TO SOME SPECIAL IONIAN ISLAND BAYS –  Meganisi – Kastos – Nisi Petalas – May 2017

We named these bays to remember why we went there. The finger bay of North Meganisi    ( Ormos Kapali) ,we call kingfisher bay, after seeing them there last August. The bay with a quay and beach for a few yachts we call rose` bay, because the beach bar sells its own brand. ( Kastos). Vulture island is our name for Nisi Petalas .

Leaving Preveza we used for the start of our first trip the new crossed anchor horseshoe- for someone had laid their chain over ours. It worked for its first outing, but I got a burned hand from not realising we needed a longer rope on it. With lively following wind and sea we shot over the bay, waited only ten minutes at the Levcas bridge, and down the  canal past the big marinas and the biggest rubbish landfill dump we have seen.  ( but not so smelly in August last year ).

Anchored that evening at Ormos Kapali in the calm shelter we felt peaceful. Not spotting any kingfishers this time we watched fish in the clear sea, about 4m deep. Cobalt and Cerulean blue glittered below us as some baby shark like predators circled around. Only about a couple of feet long, think and black stealth anthracite in colour – they chased all the other visitors away. Normality returned when we could s ee the small black fish near the surface and abundant shoals of pewter and charcoal striped ones lower down.

Rainstorms and squalls were brief, and our anchor held well  enough with one long rope to the trees behind us. ( 50m, 150ft).

This month the colours of the landscape is more varied than in August. The holly, pine, olives and spiny maquis undergrowth were full of the fresh new greens, sap green, emerald and splashes of chrome yellow hues. Walking over the hill for coffee in Vathi Port we were disturbing large butterflies every few steps. The large yellows with splashes of orange turned out to be called Cleopatras.

Vathi is both a ferry point for this island and a base for some flotilla yachts. The quay was almost empty though the cafes had sumptuous rows of roses in containers round them, many with fragrance if you stood nearby. Rich velvet carmine- purple blooms cascaded around the quayside. Better than the smell of diesel near the fishing boats.

We spent more time at this bay than any other, listening to goats bells and feeling very self sufficient. Not starting the engine for days was a treat, the solar panels fed the fridge in the day.

Kastos harbour was reached via Mitika Port at a lunch time stop for food supplies on the mainland. Three yachts were tied up stern to the quay . it is very shallow, like Kastos. At sunset we   tied our stern onto the harbour beach.  Just .3m (a foot) under the keel. There is just over a foot of tide and we arrived at low water springs. (We had been watching the big moon.)  The larger yacht which copied us got stuck on the sand, but wiggled off.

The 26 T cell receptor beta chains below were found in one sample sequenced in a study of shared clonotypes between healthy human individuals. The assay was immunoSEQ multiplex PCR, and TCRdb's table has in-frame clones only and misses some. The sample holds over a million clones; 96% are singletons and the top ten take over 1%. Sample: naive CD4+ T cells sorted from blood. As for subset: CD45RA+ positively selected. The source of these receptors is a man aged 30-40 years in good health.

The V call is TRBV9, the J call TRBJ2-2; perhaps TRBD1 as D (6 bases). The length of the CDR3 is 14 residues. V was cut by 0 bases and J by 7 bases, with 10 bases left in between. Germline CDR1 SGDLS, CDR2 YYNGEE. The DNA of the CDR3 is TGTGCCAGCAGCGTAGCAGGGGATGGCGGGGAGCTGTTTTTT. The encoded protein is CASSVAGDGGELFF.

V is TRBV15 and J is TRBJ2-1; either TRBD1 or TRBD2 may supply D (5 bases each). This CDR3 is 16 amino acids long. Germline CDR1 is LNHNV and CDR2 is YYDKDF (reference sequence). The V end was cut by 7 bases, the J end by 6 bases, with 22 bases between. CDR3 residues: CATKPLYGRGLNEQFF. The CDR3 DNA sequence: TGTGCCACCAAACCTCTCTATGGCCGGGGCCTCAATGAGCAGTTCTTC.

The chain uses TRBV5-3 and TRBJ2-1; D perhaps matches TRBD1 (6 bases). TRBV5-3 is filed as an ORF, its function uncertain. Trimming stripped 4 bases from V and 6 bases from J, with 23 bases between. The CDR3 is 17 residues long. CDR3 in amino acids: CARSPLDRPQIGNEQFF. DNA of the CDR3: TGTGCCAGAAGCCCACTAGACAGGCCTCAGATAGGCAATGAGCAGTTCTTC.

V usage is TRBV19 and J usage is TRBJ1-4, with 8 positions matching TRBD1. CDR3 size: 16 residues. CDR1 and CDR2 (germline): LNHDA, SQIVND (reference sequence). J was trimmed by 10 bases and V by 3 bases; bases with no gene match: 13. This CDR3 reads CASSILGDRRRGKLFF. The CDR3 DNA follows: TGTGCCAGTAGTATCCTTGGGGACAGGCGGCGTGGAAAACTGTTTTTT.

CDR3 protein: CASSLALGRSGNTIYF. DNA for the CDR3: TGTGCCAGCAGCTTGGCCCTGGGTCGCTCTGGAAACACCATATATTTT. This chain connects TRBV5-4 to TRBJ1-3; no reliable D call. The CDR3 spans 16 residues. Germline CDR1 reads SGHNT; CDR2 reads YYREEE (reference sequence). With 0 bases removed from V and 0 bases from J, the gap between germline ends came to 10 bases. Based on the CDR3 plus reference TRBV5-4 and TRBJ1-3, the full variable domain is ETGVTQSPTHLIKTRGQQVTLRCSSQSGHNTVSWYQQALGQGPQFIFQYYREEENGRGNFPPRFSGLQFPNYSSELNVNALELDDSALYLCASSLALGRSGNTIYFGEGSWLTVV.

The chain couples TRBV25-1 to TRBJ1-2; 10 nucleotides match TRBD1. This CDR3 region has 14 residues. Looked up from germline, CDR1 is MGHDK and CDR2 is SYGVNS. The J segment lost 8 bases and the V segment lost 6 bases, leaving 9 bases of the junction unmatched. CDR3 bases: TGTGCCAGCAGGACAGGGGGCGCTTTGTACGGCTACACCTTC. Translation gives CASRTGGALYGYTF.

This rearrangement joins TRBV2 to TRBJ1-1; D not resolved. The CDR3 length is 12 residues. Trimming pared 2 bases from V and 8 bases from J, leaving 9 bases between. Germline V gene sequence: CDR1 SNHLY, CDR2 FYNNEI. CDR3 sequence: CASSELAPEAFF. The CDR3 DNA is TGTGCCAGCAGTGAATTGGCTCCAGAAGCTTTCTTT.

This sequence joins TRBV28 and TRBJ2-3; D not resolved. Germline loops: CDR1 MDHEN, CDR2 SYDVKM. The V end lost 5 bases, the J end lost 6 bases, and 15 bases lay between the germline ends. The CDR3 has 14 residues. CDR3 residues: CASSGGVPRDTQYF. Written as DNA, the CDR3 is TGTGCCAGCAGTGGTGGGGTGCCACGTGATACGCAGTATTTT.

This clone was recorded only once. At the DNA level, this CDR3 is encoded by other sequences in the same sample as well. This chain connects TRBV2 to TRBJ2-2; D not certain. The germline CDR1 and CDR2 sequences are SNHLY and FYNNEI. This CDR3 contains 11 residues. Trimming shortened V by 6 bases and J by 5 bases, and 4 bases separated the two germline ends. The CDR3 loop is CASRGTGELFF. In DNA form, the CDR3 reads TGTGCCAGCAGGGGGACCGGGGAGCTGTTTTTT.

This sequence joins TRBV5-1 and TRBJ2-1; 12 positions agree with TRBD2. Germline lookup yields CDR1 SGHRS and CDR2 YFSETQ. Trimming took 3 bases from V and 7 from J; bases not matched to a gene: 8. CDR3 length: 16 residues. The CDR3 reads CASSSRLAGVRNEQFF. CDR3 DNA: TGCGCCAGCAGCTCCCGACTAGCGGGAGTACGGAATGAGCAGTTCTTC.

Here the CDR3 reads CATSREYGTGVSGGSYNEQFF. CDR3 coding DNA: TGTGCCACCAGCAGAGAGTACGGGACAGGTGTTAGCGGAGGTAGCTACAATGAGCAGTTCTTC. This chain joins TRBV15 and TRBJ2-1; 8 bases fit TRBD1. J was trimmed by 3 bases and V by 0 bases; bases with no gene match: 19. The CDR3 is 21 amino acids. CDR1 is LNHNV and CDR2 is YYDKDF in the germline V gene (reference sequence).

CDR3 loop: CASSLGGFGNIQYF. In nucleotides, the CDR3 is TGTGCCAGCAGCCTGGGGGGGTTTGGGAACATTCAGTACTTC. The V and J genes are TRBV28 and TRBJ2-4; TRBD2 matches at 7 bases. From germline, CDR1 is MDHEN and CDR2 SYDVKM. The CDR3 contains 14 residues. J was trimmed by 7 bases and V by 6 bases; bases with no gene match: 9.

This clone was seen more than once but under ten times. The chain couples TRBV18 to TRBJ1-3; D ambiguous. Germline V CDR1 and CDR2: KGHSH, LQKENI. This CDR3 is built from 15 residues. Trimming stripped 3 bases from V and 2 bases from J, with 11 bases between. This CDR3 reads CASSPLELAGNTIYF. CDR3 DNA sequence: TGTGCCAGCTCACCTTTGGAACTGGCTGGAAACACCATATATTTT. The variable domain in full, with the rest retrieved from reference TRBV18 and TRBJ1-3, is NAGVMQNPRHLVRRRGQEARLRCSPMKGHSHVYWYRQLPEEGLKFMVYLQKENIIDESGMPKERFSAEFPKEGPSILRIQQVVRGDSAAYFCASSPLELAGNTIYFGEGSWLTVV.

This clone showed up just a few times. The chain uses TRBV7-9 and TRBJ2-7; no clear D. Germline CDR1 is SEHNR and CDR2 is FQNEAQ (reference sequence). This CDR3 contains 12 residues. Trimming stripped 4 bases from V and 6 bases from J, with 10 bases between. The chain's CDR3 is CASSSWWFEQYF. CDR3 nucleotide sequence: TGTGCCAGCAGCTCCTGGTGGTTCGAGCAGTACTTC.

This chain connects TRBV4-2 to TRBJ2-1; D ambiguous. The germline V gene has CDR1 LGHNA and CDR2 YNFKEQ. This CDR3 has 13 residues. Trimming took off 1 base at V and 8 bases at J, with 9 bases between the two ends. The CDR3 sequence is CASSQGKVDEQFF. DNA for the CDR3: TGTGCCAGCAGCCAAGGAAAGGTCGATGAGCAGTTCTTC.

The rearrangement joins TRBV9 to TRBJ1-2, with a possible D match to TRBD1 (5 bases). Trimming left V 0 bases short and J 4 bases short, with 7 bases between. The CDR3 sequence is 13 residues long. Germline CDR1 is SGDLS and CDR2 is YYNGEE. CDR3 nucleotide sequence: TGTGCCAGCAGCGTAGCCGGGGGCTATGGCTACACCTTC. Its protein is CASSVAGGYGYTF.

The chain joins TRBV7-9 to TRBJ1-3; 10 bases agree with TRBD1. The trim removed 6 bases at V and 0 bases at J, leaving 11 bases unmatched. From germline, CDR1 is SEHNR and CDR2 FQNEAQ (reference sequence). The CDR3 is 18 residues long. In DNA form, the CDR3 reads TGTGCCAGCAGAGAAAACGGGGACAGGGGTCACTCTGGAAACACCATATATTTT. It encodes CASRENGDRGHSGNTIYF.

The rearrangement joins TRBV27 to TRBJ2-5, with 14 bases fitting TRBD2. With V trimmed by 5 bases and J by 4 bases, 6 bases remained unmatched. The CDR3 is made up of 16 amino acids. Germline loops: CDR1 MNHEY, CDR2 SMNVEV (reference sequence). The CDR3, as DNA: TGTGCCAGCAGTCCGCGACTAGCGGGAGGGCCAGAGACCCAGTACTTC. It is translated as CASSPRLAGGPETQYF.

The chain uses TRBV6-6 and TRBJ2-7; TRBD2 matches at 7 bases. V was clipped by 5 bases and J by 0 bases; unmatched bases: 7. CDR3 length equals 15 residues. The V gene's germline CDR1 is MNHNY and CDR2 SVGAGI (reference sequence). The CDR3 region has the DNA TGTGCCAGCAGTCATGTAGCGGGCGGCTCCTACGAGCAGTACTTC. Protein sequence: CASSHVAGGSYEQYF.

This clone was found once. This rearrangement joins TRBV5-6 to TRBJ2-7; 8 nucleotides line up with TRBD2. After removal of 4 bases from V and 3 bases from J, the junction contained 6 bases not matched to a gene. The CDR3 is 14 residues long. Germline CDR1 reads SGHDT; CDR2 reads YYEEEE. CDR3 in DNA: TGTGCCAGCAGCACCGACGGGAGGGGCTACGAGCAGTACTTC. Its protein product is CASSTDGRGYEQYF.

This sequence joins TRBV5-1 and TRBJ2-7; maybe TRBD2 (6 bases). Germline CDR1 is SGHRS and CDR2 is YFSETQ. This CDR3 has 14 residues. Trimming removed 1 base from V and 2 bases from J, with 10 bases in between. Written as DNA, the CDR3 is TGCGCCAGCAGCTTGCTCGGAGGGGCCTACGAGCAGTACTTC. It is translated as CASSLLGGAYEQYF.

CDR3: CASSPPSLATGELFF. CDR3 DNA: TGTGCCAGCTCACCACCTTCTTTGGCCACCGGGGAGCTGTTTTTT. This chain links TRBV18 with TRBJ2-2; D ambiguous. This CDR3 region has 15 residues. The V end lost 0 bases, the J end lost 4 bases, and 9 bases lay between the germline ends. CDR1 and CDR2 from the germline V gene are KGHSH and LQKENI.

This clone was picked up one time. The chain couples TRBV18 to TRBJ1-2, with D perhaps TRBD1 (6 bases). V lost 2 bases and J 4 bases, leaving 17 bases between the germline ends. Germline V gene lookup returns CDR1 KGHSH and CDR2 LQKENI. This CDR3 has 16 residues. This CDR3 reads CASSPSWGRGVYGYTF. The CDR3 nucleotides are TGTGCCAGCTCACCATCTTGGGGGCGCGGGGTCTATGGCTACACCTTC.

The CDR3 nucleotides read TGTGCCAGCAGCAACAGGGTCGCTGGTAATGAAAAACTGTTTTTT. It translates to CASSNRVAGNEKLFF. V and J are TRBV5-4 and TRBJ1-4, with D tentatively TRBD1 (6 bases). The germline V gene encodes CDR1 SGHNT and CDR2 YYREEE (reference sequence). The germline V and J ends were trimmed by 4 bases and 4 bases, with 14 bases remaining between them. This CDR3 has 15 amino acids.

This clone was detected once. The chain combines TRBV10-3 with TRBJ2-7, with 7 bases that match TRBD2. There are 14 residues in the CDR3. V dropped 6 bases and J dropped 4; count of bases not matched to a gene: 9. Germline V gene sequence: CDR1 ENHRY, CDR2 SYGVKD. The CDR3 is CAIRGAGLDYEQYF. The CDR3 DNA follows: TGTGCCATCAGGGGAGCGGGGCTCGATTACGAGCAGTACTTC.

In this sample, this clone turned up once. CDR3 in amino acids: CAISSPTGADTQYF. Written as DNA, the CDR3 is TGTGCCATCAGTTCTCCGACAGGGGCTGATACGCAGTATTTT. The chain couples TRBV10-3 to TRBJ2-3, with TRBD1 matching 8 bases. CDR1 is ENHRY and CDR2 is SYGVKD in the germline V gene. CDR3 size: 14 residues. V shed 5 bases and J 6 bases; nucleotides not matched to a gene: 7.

At the Traverso beach bar Sarah had her long promised Rose`. “to be honest we don’t make it here. It is our label from the Peloponnese. “  said Spiro. “I was in property development with my brother on the mainland until the crash. I qualified in architecture and conservation, and we restored this two storey building with the ring beams. “

We climbed the hill to see the sunset behind the village by a derelict mill. A lone Airstream caravan nestled below it in a gulley. ( to let ). Around it we picked strong scented sage which we cooked with garlic and pasta.


The strong south wind delayed us leaving Kastos but we were happy to spend more time at another windmill, now a café, on the seaward promontory. The path was necklaced in painted blue pebbles, and the matching chairs where we had long morning coffees had fine views across the straits.

After some motoring into the wind, and turning back to try again, we motored in light headwinds past the fish farms to  enter Nisi Petalas. Our keel was about 20cm ( 8 inches) above the soft silt of this enclosed sea, some miles across.  In calm mirror like water our anchor dropped   at a  large cave high up in the cliffs. “a vulture has been reported with a probable wingspan of 2.4m ( 8feet),” said the pilot book by Rod Heikell.  Instead of the vulture we watched a flock of lesser kestrels circling around their roost – plump and brownish. The landscape was almost bare with few wild olives and hollies. Not much cover for mice or supper for them.

Then ripple by ripple the fish began to make their evening circuits, tiny disturbances showing in the sea. A display followed of fish  jumping several times their length, with a splash following their furious wiggles. Some predator perhaps, chasing them for supper?










Fishing with bread, then cheese, and then feathers got me no success. The fish were plate size, but not tempted by my efforts. “ You need live shrimps for baits, “ said the fish restaurant waiter, Costa, who smiled as he explained in Messalonghi later. Actually I do have a little shrimp net, so must try harder…..

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